Who Really Invented the Air Roaster?

The invention of the air roaster revolutionised coffee roasting, allowing faster roasts on larger scales than had ever been possible before. In the decades since it was invented, the air roaster became hugely important in industrial coffee roasting — although the classic drum roaster remains the machine of choice for most smaller-scale roasteries …

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The Possibly Lactic Process

The Possibly Lactic Process

The two main players in wild coffee fermentations are yeasts and lactic acid bacteria (LAB). LAB are a broad group of bacteria species that ferment glucose into lactic acid and, in some cases, ethanol. Along the way, LAB produce a lot of delicious flavour compounds — esters, ketones, and aldehydes — that can lend coffee distinctive floral, fruity, creamy, and buttery notes…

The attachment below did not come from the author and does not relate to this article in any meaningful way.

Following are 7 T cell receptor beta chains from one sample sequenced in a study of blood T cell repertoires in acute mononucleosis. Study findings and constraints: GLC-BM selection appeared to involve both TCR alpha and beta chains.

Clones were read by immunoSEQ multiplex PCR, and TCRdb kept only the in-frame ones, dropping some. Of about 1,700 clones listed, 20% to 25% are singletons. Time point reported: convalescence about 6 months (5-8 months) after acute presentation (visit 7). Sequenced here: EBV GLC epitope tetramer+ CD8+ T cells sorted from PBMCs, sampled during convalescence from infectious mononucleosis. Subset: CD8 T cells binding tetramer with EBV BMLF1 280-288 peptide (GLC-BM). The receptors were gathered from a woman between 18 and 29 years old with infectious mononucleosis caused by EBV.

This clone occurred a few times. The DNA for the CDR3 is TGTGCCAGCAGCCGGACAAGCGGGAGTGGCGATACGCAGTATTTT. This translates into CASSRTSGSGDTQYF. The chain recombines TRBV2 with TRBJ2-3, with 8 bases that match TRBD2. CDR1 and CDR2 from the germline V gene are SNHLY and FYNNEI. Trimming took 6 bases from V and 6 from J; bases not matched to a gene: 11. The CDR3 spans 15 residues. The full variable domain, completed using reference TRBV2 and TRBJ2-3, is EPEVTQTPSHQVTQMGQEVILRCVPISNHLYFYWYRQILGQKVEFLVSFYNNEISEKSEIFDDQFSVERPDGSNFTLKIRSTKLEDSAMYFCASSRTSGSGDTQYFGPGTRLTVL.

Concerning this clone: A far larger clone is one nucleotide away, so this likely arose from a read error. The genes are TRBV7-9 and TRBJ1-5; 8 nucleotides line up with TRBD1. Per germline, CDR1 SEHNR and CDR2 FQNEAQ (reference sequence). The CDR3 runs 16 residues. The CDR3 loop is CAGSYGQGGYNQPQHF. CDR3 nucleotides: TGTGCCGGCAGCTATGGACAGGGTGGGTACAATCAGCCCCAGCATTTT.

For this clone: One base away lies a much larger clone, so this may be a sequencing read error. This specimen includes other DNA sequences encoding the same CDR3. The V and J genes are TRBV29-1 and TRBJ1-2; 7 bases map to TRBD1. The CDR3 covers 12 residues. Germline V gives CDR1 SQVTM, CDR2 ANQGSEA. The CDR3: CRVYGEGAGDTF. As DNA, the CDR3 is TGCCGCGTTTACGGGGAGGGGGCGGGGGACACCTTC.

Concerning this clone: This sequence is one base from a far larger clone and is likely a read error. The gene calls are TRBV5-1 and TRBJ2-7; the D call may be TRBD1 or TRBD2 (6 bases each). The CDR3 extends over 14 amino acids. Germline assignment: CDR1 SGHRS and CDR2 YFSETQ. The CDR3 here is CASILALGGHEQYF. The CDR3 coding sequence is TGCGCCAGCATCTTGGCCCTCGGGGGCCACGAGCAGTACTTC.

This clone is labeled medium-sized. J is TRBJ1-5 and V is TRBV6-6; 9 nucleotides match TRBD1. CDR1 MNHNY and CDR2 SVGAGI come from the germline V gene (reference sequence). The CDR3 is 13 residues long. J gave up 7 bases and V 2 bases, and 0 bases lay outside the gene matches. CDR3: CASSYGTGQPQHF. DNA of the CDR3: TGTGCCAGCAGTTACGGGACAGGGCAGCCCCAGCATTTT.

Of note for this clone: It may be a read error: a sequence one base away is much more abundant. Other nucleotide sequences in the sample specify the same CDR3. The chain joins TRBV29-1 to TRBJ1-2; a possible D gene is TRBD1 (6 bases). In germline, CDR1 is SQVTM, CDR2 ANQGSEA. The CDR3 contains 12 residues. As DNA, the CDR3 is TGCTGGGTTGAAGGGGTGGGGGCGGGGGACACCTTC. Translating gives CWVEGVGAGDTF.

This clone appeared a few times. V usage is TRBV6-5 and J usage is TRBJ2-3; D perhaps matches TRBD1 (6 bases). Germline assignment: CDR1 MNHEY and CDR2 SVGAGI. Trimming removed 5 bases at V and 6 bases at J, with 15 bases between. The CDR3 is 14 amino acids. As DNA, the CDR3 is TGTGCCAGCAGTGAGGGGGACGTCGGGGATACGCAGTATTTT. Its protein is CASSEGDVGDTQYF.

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Wet Weiss Distribution

Wet Weiss Distribution

If you have ever ground your own coffee, then you’ve probably tried the Weiss Distribution Technique (WDT). Possibly even without realising you were doing something that had a name, you might have grabbed a paper clip and done a little puck raking just for the pure catharsis of breaking up those clumps of coffee grounds. But have you ever tried doing WDT in wet coffee?

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Post-Roast Sorting

Post-Roast Sorting

If you ever hang out backstage at the World Brewers Cup Competition, you’re very likely to see baristas hunched over trays of coffee, obsessively picking over their beans. Any slight blemish or discoloration, any deviation in size or shape, and the offending bean is plucked out and discarded, until only the most perfect physical specimens are left to face the judges.